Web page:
The TyG index is known as a low-cost and efficient biomarker of insulin resistance (IR) [11], and IR plays an important role in the pathogenesis of IS through various potential mechanisms. IR can interfere with insulin signaling, enhance chronic systemic inflammation, reduce insulin sensitivity, and increase foam cell formation, thereby accelerating the formation of atherosclerosis and advanced plaques [45,46,47,48,49]. IR can also affect the metabolism of insulin-like growth factor-1 (IGF-1), insulin-like growth factor-2 (IGF-2) [50], cyclic guanosine monophosphate (cGMP), and nitric oxide(NO) [51], thus playing key roles in platelet adhesion, activation, and aggregation [52,53,54]. These pathways lead to vascular occlusion and in the pathogenesis of IS [54,55,56]. Furthermore, since IR may affect the cerebrovascular reserve (CVR) through the Baylis effect (myogenic mechanism), chemical, neuronal, and metabolic mechanisms [57,58,59], resulting in impaired cerebral perfusion hemodynamics, this may lead to the hemodynamic disturbances of cerebral perfusion during acute IS [60, 61]. Given these factors, the TyG index reflects the IR level, which can indirectly be used to predict IS.

In both past and present studies, it is well established that elevated IR is a correlative predictor of IS [28,29,30,31,32, 62, 63]. In the general population, the relationship between TyG index and the risk of IS is clear as suggested by our results. However, whether IR can truly guide the clinical outcome of IS patients is controversial. Our analysis showed that TyG index was valuable for predicting recurrent stroke and mortality, but there was no significant correlation found between functional status decline and neurological impairment. Interestingly, previous large prospective studies and meta-analyses supported a significant increase in the risk of stroke recurrence, and all-cause mortality was observed during the 12-month follow-up period, which significantly correlated with IR [22, 64, 65]. Similarly, the interpretation of whether the TyG index can predict poor function or neurological deficits need to be carefully interpreted and studied as well. For example, both Yimo Zhou [22] and Ki-Woong Nam [38] reported that TyG index can predict neurologic worsening, however the combined data was incongruent with this conclusion. This is likely due to unaccounted for heterogeneity. Notably, the severity of functional and neurological deficits of IS affected by many factors, such as robust secondary prevention methods, the presence of CYP2C19 polymorphisms, adequate rehabilitation strategies, excellent family support, the severity of IS itself, and type of emergency treatment approaches [66,67,68,69,70,71,72,73,74,75]. In our meta-analysis, we analyzed the source of heterogeneity via meta-regression analyses, and discovered that variables including country, study design, TyG index conditions, sample size, and follow-up time may each be responsible for the source of heterogeneity. In the future, more accurate TyG measurement methods, cross-validated research designs, larger sample sizes, and multicenter studies are required to further analyze and resolve this conclusion.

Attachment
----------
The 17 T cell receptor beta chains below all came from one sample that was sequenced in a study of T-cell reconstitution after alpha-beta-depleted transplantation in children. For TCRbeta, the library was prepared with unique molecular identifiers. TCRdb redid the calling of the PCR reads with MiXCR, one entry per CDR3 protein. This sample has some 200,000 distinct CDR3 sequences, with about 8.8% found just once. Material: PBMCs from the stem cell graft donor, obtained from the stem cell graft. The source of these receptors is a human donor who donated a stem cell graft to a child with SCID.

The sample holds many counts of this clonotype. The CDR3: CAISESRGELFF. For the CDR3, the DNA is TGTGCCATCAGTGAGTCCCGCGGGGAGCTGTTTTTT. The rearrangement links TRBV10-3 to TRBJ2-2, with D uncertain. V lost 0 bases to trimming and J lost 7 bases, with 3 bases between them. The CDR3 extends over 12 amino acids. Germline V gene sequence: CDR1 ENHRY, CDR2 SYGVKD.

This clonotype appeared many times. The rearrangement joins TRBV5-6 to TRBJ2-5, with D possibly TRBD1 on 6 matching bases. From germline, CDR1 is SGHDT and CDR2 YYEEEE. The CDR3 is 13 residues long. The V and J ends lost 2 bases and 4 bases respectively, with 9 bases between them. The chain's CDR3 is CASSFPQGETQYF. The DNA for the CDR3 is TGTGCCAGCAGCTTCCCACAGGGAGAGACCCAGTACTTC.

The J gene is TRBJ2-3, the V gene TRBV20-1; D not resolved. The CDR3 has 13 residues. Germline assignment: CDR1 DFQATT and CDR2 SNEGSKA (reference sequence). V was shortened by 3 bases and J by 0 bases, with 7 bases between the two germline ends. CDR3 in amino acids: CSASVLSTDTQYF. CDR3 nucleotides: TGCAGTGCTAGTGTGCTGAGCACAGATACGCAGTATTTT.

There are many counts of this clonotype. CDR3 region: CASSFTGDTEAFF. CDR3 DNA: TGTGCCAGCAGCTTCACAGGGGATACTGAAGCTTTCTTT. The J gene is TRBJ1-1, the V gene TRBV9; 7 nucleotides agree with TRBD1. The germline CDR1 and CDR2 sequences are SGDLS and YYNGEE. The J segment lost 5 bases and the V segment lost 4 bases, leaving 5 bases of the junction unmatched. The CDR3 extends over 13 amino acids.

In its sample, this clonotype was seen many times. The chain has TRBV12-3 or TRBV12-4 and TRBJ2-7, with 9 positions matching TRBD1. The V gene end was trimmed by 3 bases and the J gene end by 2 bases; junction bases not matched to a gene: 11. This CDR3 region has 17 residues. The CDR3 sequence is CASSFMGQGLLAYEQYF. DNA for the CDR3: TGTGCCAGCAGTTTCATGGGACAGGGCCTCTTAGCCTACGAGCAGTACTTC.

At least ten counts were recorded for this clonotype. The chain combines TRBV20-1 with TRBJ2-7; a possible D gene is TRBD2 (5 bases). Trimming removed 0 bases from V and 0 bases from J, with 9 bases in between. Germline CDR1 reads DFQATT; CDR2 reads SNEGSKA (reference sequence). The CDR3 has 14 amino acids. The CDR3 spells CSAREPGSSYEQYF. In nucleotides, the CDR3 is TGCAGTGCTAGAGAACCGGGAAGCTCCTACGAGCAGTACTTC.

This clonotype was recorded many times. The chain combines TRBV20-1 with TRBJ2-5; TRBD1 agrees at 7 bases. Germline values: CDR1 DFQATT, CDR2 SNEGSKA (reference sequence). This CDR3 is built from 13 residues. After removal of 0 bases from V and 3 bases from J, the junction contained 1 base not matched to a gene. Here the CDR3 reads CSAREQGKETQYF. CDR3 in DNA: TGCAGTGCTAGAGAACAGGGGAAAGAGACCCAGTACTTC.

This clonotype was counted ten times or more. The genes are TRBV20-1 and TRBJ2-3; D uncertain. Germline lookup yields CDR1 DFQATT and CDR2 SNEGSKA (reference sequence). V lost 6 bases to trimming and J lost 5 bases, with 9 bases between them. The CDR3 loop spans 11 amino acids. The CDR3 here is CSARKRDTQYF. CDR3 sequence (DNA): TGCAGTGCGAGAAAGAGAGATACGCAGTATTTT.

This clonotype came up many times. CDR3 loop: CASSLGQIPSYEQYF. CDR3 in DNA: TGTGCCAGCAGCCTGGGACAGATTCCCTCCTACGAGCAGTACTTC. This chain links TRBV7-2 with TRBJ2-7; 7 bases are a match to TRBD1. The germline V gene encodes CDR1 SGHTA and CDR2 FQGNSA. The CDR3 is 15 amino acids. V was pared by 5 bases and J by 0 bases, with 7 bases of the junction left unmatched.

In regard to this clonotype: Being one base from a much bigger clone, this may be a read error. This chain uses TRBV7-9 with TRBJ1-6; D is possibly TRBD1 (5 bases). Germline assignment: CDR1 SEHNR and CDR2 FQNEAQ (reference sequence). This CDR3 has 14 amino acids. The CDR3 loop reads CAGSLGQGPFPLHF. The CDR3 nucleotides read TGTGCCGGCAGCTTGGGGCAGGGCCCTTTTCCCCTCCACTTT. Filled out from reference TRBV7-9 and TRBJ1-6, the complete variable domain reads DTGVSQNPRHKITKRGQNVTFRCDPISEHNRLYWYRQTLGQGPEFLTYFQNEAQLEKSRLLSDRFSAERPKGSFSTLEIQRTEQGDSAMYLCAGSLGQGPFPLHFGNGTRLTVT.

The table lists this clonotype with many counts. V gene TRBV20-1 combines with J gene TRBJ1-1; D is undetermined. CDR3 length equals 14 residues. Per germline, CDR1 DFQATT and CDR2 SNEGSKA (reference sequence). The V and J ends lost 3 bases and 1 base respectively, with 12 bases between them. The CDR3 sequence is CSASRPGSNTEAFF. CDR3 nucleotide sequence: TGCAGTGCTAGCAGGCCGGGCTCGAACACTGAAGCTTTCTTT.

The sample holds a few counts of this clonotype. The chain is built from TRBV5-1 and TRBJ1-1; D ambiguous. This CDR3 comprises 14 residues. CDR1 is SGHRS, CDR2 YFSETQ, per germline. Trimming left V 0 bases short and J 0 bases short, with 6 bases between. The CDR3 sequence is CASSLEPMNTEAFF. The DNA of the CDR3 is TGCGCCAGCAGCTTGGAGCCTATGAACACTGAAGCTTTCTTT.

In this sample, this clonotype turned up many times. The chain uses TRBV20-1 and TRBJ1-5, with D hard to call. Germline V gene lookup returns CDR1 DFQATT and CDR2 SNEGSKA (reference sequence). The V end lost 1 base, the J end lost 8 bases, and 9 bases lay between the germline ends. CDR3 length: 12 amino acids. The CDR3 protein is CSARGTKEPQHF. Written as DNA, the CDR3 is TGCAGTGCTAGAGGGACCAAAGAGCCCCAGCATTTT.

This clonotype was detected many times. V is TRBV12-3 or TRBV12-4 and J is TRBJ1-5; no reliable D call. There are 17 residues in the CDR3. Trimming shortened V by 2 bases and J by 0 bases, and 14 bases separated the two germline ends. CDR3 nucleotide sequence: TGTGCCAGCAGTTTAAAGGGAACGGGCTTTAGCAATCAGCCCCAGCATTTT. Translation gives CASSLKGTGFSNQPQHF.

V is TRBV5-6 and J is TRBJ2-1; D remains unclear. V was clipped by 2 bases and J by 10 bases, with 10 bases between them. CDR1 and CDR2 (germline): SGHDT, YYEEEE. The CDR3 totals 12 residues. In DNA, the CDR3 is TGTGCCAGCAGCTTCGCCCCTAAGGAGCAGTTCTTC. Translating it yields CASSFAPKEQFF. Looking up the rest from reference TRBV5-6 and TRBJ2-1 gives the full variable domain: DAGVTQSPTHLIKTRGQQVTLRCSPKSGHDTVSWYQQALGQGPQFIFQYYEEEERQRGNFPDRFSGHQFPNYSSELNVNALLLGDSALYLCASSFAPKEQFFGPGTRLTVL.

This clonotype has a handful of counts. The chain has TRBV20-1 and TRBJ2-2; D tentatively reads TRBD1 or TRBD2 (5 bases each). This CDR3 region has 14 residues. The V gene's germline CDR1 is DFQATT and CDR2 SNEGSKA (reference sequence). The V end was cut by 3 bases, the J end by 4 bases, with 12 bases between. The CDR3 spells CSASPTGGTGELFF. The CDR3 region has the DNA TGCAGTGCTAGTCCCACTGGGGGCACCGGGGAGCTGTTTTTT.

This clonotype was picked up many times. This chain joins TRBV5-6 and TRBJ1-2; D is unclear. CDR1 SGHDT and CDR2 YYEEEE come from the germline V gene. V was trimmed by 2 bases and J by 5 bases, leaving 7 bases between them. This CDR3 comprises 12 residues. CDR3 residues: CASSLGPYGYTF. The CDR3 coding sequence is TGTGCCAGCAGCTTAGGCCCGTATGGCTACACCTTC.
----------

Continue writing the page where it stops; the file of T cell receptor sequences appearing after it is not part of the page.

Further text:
Our study had several advantages: First, we divided the study into two types of samples: the general population and the stroke population, which is of great significance for the guidance and application of the TyG index in clinical practice. Second, the association between TyG index and stroke or stroke outcomes was not affected by any single inclusion factor or participant selection according to our sensitivity analysis and subgroup analysis. All of these facets lent evidence to the stability and credibility of our conclusions. Although we conducted study selection, data extraction and quality assessment in strict accordance with established standards, the present study had several limitations. To begin with, most of the literature data are from Asian countries, such as China, South Korea and Singapore, and only one study is from Europe. Although the European research conclusion is consistent with ours, it is questionable whether these results would remain congruent across other countries, regions, and ethnic groups. Additionally, the calculation of TyG index depends on triglyceride and glucose levels which are measured in a non-standardized approach at different institutions. Therefore, measurement errors caused by different detection conditions and levels cannot be fully excluded from the analysis, which may weaken the reliability of the results in our meta-analysis. Last but not least, in the calculation of publication bias, there is a possible inconsistency between the Begg's test and the Egger's test. Although we used different methods to recalculate, it still suggests that the results of the two are different, which means that there is still potential publication bias.

Conclusion and future directions